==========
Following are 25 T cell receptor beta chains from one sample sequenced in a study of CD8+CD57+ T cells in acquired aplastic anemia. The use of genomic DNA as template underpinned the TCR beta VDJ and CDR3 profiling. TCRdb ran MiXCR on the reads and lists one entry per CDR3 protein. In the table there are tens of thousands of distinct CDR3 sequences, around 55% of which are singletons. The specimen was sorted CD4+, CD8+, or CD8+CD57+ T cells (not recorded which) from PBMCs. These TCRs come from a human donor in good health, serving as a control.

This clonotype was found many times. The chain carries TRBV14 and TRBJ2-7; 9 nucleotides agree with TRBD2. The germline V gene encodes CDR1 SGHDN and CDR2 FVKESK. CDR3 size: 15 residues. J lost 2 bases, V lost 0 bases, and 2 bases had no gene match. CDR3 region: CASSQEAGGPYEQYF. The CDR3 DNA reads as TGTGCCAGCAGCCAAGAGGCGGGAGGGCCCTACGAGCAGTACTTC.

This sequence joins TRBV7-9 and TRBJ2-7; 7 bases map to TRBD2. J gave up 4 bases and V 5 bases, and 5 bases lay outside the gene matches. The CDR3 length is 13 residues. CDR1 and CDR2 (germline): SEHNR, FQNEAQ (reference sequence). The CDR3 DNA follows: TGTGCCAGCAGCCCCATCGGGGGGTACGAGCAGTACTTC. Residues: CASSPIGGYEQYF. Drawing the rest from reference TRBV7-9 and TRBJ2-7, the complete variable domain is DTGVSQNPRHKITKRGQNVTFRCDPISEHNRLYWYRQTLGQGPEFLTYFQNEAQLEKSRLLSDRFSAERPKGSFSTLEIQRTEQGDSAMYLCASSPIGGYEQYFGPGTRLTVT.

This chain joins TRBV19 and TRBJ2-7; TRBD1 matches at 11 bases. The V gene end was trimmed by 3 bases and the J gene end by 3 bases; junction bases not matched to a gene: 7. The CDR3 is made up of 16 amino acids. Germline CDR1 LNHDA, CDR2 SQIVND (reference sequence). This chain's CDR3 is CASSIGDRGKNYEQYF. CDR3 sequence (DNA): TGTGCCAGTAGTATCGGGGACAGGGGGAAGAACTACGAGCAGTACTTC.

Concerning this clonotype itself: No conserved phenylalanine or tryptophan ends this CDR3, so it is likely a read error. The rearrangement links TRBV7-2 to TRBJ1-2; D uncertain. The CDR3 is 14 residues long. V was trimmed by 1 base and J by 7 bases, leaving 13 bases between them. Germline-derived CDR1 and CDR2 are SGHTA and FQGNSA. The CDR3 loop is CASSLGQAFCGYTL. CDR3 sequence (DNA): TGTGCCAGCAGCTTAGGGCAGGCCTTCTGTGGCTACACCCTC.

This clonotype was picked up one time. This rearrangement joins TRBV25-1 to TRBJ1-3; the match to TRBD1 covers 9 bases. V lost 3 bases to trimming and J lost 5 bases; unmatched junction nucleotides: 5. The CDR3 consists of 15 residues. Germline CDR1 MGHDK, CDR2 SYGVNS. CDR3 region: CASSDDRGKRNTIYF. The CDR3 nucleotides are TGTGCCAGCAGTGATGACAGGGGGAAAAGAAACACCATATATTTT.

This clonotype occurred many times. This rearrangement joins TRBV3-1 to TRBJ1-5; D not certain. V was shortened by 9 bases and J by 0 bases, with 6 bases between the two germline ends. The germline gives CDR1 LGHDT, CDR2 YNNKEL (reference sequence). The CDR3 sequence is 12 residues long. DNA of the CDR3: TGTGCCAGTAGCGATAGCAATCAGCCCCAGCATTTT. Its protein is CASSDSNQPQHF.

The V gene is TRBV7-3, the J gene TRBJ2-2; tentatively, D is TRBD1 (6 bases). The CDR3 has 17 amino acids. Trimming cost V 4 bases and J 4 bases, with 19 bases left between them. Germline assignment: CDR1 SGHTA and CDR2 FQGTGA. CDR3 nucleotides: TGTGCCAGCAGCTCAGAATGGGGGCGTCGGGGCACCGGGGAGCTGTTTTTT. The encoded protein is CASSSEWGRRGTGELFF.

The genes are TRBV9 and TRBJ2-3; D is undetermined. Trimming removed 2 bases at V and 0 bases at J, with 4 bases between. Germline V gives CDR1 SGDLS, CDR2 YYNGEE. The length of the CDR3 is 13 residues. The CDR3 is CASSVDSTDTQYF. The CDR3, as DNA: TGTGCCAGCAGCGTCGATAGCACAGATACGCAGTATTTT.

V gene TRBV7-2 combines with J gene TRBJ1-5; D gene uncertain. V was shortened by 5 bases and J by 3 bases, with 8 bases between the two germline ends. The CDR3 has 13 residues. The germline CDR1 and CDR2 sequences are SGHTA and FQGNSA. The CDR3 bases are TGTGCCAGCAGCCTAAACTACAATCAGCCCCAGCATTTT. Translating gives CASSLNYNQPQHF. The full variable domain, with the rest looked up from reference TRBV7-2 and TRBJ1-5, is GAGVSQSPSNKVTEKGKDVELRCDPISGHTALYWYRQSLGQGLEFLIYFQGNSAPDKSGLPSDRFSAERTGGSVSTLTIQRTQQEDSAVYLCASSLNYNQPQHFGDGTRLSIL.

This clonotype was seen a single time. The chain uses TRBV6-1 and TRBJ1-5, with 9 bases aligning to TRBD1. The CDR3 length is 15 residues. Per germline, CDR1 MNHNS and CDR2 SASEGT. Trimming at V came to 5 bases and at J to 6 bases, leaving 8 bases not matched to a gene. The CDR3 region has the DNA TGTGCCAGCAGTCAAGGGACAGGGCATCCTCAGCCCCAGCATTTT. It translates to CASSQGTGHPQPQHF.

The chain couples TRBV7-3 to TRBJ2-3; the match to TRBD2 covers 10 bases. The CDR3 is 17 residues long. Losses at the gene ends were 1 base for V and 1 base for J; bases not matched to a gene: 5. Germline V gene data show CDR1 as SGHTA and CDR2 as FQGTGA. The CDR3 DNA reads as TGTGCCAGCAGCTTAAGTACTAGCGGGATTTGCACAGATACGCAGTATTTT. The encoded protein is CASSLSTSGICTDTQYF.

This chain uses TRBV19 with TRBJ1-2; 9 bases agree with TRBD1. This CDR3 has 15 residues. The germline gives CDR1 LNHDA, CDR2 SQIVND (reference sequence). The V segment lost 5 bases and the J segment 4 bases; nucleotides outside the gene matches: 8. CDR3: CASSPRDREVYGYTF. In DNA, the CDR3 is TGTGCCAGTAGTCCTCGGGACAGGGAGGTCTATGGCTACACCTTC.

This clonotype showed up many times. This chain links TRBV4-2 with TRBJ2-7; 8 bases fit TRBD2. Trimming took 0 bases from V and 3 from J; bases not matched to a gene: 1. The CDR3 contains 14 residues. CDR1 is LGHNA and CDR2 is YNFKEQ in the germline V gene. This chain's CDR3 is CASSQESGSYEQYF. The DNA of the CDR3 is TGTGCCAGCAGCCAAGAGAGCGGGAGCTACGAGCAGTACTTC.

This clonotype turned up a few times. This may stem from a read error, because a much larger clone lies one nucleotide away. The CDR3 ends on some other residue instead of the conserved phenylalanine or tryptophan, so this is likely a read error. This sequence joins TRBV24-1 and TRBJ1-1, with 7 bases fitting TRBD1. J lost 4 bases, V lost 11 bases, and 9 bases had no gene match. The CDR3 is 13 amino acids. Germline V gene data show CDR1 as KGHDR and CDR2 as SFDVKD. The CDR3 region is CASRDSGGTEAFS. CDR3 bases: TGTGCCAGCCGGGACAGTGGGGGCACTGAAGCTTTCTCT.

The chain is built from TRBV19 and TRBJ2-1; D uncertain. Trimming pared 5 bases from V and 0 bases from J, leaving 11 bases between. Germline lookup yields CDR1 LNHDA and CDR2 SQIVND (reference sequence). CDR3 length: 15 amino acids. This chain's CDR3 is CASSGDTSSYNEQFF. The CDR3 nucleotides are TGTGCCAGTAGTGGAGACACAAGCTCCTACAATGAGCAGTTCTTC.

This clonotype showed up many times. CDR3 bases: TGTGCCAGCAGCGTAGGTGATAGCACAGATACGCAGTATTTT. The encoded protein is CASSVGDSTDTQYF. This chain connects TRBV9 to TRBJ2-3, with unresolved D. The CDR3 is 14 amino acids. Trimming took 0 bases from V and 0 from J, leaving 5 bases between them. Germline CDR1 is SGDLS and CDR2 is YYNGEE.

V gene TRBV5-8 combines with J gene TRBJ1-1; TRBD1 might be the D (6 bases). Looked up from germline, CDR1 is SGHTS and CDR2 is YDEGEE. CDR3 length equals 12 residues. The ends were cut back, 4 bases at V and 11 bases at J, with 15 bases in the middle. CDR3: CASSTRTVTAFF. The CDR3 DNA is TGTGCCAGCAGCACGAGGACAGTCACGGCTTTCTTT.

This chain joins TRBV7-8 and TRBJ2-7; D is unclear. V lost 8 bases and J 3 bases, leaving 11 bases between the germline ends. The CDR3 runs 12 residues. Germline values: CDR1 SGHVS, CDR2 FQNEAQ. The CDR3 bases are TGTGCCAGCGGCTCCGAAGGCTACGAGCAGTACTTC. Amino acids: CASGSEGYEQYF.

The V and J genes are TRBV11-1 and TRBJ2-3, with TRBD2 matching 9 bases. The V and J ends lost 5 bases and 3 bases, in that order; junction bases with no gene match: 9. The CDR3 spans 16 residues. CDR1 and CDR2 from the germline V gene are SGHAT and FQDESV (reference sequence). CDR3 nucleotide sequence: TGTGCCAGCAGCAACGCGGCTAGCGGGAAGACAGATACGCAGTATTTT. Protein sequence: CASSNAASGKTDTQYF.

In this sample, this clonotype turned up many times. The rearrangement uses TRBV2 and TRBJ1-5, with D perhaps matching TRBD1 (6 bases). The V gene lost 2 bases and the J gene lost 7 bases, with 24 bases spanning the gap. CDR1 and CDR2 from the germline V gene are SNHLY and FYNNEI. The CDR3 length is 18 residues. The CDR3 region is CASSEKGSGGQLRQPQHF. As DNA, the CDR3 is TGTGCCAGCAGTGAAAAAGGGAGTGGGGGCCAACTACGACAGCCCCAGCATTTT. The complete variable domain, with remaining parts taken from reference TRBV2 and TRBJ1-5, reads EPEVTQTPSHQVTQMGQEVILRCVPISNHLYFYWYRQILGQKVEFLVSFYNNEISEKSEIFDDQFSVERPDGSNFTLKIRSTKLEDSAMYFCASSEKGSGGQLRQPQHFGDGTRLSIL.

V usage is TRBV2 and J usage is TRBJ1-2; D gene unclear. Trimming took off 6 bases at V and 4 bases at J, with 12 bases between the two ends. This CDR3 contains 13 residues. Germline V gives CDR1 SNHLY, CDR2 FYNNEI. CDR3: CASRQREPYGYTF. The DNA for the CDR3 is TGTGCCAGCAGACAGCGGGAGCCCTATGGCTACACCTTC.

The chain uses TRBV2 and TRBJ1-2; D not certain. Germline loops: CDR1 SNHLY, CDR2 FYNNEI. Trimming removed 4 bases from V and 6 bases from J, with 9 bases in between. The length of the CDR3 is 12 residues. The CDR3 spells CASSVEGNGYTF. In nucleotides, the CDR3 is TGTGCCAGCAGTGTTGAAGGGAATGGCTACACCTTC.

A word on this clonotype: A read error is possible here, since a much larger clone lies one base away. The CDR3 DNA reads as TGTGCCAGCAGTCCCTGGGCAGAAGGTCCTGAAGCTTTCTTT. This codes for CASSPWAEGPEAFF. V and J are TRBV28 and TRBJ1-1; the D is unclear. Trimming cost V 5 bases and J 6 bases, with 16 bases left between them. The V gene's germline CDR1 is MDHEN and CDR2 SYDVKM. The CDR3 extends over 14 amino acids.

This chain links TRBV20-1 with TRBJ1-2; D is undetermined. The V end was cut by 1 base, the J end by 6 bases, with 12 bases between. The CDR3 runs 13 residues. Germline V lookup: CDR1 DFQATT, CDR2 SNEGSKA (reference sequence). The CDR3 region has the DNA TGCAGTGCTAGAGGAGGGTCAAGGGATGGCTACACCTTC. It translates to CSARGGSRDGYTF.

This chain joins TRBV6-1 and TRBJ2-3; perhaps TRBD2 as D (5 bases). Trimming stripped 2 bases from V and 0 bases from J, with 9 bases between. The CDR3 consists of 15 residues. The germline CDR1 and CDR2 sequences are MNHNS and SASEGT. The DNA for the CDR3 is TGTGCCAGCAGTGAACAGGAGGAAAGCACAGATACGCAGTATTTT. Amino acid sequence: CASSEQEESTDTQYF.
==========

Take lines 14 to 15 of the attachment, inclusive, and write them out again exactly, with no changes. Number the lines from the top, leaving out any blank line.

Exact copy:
This clonotype showed up many times. This chain links TRBV4-2 with TRBJ2-7; 8 bases fit TRBD2. Trimming took 0 bases from V and 3 from J; bases not matched to a gene: 1. The CDR3 contains 14 residues. CDR1 is LGHNA and CDR2 is YNFKEQ in the germline V gene. This chain's CDR3 is CASSQESGSYEQYF. The DNA of the CDR3 is TGTGCCAGCAGCCAAGAGAGCGGGAGCTACGAGCAGTACTTC.

This clonotype turned up a few times. This may stem from a read error, because a much larger clone lies one nucleotide away. The CDR3 ends on some other residue instead of the conserved phenylalanine or tryptophan, so this is likely a read error. This sequence joins TRBV24-1 and TRBJ1-1, with 7 bases fitting TRBD1. J lost 4 bases, V lost 11 bases, and 9 bases had no gene match. The CDR3 is 13 amino acids. Germline V gene data show CDR1 as KGHDR and CDR2 as SFDVKD. The CDR3 region is CASRDSGGTEAFS. CDR3 bases: TGTGCCAGCCGGGACAGTGGGGGCACTGAAGCTTTCTCT.